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Pope Alexander's Supremacy and Infallibility Examined, and the Errors of

Scriblerus and his man William (Cleland] Detected.1729.)

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Dennis, Remarks on Prince Arthur.1 I cannot but think it the most reasonable thing in the world, to distinguish good writers by discouraging the bad. Nor is it an ill-natured thing, in relation even to the very persons upon whom the reflections are made. It is true it may deprive them a little sooner of a short profit and a transitory reputation ; but then it may have a good effect, and oblige them (before it be too late) to decline that for which they are so very unfit, and to have recourse to something in which they may be more successful.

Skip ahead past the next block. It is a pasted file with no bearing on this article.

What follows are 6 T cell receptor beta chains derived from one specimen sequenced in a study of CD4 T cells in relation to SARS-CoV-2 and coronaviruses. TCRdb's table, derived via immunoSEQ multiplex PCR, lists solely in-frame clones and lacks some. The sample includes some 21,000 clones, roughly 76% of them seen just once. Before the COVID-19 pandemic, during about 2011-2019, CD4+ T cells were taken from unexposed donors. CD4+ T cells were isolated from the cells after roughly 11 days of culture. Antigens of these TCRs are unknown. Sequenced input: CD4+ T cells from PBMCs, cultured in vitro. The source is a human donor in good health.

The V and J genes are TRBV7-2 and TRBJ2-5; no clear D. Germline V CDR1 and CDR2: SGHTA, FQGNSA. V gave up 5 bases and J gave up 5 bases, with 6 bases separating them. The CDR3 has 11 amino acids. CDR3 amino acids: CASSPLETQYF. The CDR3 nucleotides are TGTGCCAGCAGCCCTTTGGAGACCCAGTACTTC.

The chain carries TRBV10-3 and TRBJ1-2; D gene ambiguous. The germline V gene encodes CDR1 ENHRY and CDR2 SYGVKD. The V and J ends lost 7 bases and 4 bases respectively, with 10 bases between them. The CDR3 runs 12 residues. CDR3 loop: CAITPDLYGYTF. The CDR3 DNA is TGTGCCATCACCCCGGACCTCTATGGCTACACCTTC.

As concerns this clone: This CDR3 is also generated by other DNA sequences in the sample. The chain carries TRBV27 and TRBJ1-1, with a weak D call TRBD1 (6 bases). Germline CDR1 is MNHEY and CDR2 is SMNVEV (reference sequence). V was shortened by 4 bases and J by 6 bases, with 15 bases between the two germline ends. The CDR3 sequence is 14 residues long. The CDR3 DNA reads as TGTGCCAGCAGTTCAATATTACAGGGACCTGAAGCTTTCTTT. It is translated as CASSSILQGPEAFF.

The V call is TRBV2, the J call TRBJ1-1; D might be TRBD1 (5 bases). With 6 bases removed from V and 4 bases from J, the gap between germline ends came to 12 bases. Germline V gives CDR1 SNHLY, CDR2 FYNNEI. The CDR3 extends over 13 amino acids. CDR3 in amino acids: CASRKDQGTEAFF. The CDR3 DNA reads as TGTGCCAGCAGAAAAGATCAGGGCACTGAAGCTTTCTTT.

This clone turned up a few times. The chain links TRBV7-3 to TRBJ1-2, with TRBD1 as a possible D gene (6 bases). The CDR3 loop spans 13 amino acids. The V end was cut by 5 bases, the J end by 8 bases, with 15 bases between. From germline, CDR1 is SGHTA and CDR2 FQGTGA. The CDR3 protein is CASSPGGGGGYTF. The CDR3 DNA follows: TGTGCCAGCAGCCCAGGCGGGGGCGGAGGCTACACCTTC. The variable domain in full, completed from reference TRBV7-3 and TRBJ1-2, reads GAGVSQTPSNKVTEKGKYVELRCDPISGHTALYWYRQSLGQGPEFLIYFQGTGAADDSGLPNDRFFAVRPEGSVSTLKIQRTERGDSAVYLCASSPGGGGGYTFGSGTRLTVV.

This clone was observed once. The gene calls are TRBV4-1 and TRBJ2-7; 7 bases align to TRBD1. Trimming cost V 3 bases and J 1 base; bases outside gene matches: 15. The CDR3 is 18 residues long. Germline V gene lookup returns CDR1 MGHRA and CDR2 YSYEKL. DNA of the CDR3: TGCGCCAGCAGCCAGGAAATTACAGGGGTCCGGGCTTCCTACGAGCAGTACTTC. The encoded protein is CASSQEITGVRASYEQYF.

Character of Mr. Pope, 1716. The persons whom Boileau has attacked in his writings, have been for the most part authors, and most of those authors, poets: and the censures he hath passed upon them have been confirmed by all Europe.

Gildon, Preface to his New Rehearsal. It is the common cry of the poetasters of the town, and their fautors, that it is an ill-natured thing to expose the pretenders to wit and poetry. The judges and magistrates may, with full as good reason, be reproached with ill-nature for putting the laws in execution against a thief or impostor. The same will hold in the republic of letters, if the critics and judges will let every ignorant pretender to scribbling pass on the world.

Theobald, Letter to Mist, June 22, 1728. Attacks may be levelled, either against failures in genius, or against the pretensions of writing without one.